The Misurata tribe, which takes its name from the Misurata district in northwestern Libya, is the largest and most influential tribe in eastern Libya, especially in Benghazi and Darneh. It played a major role in the overthrow of Qaddafi.

In Cyrenaica as a whole, the most prominent tribes are the Kargala, the Tawajeer, and the Ramla.

There are also clans or large families living in major cities such as Tripoli, Benghazi, Misurata and Zwara that are politically influential.

Urbanization has weakened these links to some extent. However, if the country is unstable for an extended period of time, bonds will grow as tribes provide the best protection against weak government.

These are not the only potential sources of conflict within the country. There are also tensions between the youth movement and the NTC; between local Libyans and returning members of the diaspora; between secular and religious groups; and within militia groups.

Stability and progress in Libya will depend on creating an inclusive regime—including Gaddafi loyalists in some form—that equitably divides the state’s natural resources (primarily oil and gas) between these various groups. Disputes over land rights will also have to be arbitrated using a widely accepted system.

This is the only way to ensure that a basic political settlement can be reached that includes all important actors within the country. Unless there is wide acceptance of how political and economic power is distributed, opposition—potentially violent—can be expected.

Tribes will especially matter, as ties that bind these have the deepest roots and are the most widespread. As Dr. Ibrahim Sharqieh, Deputy Director of the Brookings Doha Center (Qatar), writes:

Libyans should capitalise on the structure of their tribal society to bring peace, as strong potential exists on this level. The Libyan tribes can be a stabilising force in the postconflict reconstruction process. Due to their highly respected social standing, tribal leaders can use their moral power to exert influence on the members of their tribe to forgive and reconcile. Tribal leaders can also use political incentives like recognition to entice their followers to join and support the national reconciliation process. In addition to reconciliation, tribes in Libya can contribute to improving the security situation and filling the power vacuum, particularly when society is in transition. . . . Libyans may want to consider establishing tribal councils that involve prominent tribal figures to contribute to reconciliation, peace and security during the transitional period. Another important feature of such a council would be the opportunity it allows for the reintegration of tribal allies of the former regime. That is, to avoid deep divisions within the society in the future, Libyans should make every effort to treat tribes like the Qadhadfa and the Tuareg equally, despite their past support of the Qaddafi regime.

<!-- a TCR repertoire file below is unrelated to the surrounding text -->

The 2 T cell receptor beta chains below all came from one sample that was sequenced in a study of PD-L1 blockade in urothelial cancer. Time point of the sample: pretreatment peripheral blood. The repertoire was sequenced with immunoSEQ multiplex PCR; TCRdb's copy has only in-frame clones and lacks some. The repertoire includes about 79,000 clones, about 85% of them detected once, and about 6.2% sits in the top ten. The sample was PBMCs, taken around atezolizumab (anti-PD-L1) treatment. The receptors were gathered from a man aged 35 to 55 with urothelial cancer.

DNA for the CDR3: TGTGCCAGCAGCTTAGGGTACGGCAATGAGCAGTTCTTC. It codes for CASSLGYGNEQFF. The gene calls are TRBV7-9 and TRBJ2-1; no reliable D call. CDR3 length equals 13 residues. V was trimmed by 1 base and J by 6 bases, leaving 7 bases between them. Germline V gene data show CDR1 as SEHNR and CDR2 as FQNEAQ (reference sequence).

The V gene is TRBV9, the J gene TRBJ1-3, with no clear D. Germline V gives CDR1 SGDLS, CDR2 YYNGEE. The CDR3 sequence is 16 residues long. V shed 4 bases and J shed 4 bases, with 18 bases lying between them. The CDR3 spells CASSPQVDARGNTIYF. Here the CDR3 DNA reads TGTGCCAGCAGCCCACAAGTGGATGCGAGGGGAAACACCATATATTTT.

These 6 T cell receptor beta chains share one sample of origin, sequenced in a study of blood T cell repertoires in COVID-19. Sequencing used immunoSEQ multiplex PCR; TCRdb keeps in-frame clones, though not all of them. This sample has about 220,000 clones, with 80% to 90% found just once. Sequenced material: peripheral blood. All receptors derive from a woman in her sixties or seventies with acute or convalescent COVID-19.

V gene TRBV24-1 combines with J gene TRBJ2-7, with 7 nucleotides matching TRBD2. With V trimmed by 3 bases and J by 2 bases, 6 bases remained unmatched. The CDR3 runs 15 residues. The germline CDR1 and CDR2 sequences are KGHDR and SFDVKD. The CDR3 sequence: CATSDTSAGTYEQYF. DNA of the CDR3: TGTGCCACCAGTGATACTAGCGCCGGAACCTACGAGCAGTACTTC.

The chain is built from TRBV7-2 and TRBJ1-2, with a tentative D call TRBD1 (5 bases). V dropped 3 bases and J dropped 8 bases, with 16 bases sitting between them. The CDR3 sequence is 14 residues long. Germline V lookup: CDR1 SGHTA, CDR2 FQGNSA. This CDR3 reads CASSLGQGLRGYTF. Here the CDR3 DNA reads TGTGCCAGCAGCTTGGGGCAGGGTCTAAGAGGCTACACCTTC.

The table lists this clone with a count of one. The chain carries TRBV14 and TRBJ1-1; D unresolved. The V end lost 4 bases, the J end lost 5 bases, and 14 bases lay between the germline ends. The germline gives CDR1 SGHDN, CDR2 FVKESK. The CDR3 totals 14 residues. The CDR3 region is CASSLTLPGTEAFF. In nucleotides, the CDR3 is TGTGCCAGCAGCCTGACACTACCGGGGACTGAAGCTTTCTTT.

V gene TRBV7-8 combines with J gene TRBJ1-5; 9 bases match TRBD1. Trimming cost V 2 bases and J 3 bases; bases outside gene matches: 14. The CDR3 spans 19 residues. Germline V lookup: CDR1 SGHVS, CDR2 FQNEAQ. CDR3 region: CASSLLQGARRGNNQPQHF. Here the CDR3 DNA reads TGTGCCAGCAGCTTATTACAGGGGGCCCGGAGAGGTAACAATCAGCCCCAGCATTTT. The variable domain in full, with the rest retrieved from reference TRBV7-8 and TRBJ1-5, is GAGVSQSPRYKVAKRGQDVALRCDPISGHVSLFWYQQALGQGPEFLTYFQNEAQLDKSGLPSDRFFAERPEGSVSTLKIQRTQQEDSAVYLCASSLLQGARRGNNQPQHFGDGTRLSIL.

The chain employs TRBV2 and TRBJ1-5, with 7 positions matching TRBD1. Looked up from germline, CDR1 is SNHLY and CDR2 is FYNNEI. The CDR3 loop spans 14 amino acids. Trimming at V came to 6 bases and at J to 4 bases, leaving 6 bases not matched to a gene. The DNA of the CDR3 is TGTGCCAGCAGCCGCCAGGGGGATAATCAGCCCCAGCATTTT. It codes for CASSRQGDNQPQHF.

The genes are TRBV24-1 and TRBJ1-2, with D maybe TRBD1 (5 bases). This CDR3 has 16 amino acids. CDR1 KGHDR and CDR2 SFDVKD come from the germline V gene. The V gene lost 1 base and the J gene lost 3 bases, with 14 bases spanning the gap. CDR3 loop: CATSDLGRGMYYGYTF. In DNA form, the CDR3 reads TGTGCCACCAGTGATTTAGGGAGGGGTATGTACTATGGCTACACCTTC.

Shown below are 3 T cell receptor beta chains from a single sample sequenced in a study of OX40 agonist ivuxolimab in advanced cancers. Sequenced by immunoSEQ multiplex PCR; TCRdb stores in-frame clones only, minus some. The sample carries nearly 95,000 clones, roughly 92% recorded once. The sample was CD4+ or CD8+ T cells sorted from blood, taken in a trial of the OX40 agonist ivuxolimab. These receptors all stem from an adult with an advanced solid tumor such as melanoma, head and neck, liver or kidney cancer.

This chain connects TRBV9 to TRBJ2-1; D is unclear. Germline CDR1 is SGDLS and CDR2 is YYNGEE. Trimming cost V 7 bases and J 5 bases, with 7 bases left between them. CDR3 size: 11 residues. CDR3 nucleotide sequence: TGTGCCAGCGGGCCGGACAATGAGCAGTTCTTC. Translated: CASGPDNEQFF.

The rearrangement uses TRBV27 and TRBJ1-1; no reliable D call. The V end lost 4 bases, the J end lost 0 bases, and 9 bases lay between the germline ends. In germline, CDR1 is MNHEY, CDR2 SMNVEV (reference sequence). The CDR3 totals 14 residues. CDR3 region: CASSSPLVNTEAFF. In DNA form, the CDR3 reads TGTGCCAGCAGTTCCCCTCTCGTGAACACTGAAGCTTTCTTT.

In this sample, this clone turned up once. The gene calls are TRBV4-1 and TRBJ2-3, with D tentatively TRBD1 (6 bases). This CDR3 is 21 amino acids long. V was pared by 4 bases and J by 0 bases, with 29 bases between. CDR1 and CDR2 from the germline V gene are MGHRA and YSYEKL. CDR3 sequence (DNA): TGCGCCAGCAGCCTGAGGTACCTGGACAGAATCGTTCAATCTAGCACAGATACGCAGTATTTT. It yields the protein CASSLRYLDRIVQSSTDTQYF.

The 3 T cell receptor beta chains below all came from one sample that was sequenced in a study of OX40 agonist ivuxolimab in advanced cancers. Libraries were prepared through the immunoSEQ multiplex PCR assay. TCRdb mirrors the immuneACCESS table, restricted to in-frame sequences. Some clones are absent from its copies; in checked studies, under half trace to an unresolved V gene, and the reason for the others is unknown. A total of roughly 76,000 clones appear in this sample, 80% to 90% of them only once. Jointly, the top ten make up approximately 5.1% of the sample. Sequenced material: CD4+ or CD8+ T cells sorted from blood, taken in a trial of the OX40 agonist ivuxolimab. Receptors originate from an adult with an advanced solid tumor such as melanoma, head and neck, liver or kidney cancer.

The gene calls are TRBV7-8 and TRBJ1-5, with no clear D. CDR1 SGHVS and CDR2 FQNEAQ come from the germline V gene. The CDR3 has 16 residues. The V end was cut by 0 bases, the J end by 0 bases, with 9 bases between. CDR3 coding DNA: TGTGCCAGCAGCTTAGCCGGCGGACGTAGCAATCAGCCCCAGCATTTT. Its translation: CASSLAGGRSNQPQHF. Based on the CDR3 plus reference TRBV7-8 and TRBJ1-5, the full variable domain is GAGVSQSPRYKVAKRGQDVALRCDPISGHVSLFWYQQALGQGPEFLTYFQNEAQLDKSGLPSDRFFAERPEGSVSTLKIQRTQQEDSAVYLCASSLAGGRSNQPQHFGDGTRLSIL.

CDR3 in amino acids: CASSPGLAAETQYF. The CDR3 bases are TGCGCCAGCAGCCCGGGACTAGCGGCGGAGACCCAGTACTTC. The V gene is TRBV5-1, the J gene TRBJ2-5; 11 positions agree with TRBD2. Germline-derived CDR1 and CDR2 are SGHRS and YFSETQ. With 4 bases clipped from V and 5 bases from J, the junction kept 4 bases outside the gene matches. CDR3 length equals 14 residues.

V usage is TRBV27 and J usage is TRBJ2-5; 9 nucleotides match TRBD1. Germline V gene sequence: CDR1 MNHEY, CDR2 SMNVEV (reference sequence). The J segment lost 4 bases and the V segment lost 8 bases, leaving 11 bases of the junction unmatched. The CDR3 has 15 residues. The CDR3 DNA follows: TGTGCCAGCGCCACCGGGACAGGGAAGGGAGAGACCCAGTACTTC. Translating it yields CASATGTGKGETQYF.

Progress will also require finding a way to build a system of governance that takes advantage of existing social relationships instead of simply ignoring them, as often happens in fragile states. If tribes are completely ignored, they will surely form a parallel power structure that will undermine the formal institutions of the state.

Some form of decentralized government that gave tribes a role may be necessary, especially in the short-term.

Leaders need to balance the need to create a strong central authority with the need to integrate the country’s more robust existing institutions (the tribes) into state structures.

More research is required to better understand Libya’s ethnic and tribal groups, their accompanying power structures, and how they relate to each other. Libya’s long period of enforced isolation means that little social science research has been conducted within the country.

Given the complicated situation, a long and difficult transition should be expected.


Fragile States